It’s cheaper in the US market by a significant margin, and we’re not sure why.
The 2022 BMW M5 CS debuted barely 24 hours ago as of this article posting on January 27. The world was rocked by its 626-horsepower (467-kilowatt) engine, impressive weight reduction, and a 0-60mph time of 2.9 seconds. It also launched with pricing announced for various parts of the world, and it’s far more expensive in Europe than it is in the United States.
Let’s break things down starting with pricing in Euros. BMW’s official press release lists the most expensive figure in France at €199,900. Head over to Germany, and the M5 CS starts a bit cheaper at €180,400. That’s fair – France is known to have some of the highest new-car prices in Europe, and when you’re talking about a high-performance machine like the M5 CS, a spread of approximately €20,000 isn’t out of the question once various taxes and fees are added. However, in the States, the hot Bimmer starts at an equivalent of just €117,000. Wait, what?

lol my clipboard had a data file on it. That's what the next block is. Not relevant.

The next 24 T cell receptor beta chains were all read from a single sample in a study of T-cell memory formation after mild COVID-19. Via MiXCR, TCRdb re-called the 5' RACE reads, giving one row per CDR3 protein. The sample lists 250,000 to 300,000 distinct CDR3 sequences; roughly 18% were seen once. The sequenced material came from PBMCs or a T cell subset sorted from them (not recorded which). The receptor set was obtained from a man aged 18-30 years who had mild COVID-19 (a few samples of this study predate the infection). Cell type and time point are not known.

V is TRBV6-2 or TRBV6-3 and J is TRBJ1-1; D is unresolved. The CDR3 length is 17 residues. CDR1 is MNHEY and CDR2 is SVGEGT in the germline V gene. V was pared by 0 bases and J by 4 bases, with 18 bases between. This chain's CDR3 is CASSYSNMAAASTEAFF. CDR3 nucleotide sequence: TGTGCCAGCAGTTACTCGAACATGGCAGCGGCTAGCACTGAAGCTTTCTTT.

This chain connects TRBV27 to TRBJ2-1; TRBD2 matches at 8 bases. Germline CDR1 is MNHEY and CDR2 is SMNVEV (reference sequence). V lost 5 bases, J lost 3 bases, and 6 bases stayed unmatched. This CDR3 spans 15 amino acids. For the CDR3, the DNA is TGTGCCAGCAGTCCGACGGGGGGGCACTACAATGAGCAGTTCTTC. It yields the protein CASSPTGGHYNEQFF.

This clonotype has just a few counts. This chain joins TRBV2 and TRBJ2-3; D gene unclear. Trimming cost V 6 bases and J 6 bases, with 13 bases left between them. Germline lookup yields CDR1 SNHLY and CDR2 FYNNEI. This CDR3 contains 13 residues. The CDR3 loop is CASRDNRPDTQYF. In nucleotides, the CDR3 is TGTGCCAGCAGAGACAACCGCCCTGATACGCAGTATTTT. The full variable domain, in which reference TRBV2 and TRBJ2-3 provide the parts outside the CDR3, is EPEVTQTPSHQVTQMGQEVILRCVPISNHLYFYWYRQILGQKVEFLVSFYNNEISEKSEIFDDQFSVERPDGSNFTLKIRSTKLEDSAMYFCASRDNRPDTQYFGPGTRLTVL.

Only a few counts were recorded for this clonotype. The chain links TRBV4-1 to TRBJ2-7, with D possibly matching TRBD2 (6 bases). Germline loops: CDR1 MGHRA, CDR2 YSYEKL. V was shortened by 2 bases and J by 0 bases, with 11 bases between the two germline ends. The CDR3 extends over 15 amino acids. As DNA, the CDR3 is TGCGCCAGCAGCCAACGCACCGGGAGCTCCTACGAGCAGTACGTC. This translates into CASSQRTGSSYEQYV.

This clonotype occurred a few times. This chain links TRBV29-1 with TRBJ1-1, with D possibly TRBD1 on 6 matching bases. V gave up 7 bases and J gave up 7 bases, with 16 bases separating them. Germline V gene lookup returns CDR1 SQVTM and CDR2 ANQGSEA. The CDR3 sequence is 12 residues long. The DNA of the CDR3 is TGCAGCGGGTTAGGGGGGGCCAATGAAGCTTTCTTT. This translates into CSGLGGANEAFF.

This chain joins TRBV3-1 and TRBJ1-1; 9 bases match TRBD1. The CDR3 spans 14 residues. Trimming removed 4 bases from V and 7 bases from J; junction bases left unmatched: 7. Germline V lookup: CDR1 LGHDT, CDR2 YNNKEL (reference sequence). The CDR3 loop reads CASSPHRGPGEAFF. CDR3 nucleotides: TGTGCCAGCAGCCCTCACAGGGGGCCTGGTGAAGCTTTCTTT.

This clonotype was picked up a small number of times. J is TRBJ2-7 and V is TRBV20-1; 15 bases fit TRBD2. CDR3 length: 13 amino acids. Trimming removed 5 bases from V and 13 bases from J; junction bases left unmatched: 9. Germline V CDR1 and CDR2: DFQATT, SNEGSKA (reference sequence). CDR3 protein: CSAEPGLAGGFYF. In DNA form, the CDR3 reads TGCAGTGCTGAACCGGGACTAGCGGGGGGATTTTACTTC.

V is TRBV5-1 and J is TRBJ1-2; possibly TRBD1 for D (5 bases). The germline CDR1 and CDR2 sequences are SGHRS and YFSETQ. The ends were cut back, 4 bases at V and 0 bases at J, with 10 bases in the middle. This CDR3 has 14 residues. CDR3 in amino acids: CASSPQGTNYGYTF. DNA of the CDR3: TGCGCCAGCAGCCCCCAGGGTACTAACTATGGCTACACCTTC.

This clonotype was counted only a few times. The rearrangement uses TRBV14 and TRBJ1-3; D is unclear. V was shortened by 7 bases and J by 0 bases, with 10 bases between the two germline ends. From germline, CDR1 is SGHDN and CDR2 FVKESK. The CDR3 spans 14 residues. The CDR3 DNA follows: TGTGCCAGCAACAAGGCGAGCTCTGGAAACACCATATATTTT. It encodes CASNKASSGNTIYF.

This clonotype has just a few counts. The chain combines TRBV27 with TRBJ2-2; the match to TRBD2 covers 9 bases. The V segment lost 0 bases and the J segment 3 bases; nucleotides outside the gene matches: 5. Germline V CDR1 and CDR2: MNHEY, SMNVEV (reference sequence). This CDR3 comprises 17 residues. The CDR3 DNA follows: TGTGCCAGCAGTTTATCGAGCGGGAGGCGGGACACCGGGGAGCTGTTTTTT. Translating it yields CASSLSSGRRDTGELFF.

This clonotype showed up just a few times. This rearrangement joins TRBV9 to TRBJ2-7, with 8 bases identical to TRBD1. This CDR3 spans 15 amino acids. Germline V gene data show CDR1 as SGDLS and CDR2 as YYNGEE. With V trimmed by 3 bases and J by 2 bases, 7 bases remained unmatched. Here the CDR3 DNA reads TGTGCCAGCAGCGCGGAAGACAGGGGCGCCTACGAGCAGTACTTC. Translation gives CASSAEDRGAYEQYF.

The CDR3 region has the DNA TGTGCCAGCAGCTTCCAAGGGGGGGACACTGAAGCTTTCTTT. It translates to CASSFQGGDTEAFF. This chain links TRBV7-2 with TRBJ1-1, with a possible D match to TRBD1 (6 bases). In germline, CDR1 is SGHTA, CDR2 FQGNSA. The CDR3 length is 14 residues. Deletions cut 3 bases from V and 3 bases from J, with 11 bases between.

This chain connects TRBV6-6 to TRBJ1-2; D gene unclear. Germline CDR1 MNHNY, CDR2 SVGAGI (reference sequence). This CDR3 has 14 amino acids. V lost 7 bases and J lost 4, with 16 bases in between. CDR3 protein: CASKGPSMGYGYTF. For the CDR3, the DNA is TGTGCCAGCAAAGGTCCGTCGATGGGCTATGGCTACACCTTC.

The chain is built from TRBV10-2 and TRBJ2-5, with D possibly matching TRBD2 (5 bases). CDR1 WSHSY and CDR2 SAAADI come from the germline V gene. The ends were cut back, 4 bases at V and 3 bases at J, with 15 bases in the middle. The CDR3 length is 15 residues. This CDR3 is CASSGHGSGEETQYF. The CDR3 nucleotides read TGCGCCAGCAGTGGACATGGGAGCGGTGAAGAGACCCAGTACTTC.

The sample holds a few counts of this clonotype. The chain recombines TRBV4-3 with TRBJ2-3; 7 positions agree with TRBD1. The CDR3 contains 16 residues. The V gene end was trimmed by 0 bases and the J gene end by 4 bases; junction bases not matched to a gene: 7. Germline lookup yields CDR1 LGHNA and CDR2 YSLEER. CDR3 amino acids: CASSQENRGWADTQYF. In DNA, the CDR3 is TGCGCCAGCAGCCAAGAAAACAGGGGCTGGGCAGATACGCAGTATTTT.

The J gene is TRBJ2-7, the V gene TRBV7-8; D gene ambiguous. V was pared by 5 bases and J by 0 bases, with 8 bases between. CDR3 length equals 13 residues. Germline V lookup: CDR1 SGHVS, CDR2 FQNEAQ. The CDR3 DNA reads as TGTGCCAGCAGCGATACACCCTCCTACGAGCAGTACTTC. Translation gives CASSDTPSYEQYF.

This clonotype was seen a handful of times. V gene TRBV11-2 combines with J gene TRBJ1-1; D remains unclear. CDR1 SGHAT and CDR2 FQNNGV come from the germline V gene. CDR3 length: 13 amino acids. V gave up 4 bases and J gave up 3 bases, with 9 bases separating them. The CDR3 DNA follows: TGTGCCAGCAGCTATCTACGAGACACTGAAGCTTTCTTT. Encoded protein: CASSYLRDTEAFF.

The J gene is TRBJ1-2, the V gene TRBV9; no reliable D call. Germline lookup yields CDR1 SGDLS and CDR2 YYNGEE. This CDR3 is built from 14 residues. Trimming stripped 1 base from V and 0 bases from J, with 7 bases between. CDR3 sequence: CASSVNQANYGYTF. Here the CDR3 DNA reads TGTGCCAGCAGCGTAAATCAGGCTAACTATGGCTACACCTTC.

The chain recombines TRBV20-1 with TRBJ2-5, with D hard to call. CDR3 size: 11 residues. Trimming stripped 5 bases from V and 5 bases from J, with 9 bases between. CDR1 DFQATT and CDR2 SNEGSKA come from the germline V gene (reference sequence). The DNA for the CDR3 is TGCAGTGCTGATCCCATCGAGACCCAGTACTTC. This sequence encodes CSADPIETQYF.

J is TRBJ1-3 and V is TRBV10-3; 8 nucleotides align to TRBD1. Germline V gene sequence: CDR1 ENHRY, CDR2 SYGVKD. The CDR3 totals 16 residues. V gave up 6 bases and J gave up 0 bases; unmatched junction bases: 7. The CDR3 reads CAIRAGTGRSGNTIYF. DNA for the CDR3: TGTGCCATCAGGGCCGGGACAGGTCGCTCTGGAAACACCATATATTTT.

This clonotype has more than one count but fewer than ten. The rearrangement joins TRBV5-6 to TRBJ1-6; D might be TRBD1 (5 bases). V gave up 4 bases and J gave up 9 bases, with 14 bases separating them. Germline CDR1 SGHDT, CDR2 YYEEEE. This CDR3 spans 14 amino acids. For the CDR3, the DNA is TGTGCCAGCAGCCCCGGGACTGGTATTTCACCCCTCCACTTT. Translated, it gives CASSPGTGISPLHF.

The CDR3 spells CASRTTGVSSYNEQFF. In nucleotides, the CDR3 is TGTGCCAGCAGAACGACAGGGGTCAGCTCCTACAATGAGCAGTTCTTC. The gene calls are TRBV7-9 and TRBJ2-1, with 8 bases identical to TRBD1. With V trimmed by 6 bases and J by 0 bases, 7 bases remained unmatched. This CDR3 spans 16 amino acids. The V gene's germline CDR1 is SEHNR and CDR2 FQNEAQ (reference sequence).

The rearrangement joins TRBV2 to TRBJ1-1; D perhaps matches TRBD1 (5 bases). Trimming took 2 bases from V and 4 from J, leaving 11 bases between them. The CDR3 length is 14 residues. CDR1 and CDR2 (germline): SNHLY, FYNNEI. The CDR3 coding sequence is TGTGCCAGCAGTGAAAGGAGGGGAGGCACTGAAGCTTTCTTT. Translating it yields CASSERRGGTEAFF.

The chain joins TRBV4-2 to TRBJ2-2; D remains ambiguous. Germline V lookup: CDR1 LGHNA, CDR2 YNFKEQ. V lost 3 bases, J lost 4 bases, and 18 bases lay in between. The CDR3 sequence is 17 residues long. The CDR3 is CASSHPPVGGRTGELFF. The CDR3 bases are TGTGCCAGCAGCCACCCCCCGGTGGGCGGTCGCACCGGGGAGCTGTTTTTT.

Gallery: 2022 BMW M5 CS
To make this live for you, we’ll do another set of pricing with all conversions in US dollars. BMW USA lists the M5 CS with starting price of $142,000. In US currency, the German starting price would equal $218,000, while the French price hits a whopping $242,000. Yes, for the cost of a single M5 CS in France, you could have an M5 CS and be just a couple grand away from getting another M5 in America. That’s not just significant, that’s extraordinary. And perusing press releases for US and European regions, we can’t see any notable differences to explain why.
It’s not connected to pricing of lower-spec M5s, at least not entirely. In Germany, the M5 starts at €91,900 which translates to about $111,255. That’s only about $8,000 more than the $103,500 starting price currently showing on BMW USA’s consumer website. In France, the M5 Competition is the lowest M5 model listed at €138,850, which equals about $168,000 in US currency. It’s certainly more expensive than BMW USA’s $111,000 base price for the M5 Competition, but percentage-wise it’s still a far cry from the CS price gap.
Yes, converting currencies doesn’t offer a completely accurate, apples-to-apples comparison. But when the differences are as extreme as what we see here, complete accuracy isn’t required to raise some eyebrows. Naturally we contacted BMW to ask about the pricing structure and why it’s so different, but thus far we haven’t heard back. If we do, we’ll certainly pass on what we’ve learned.
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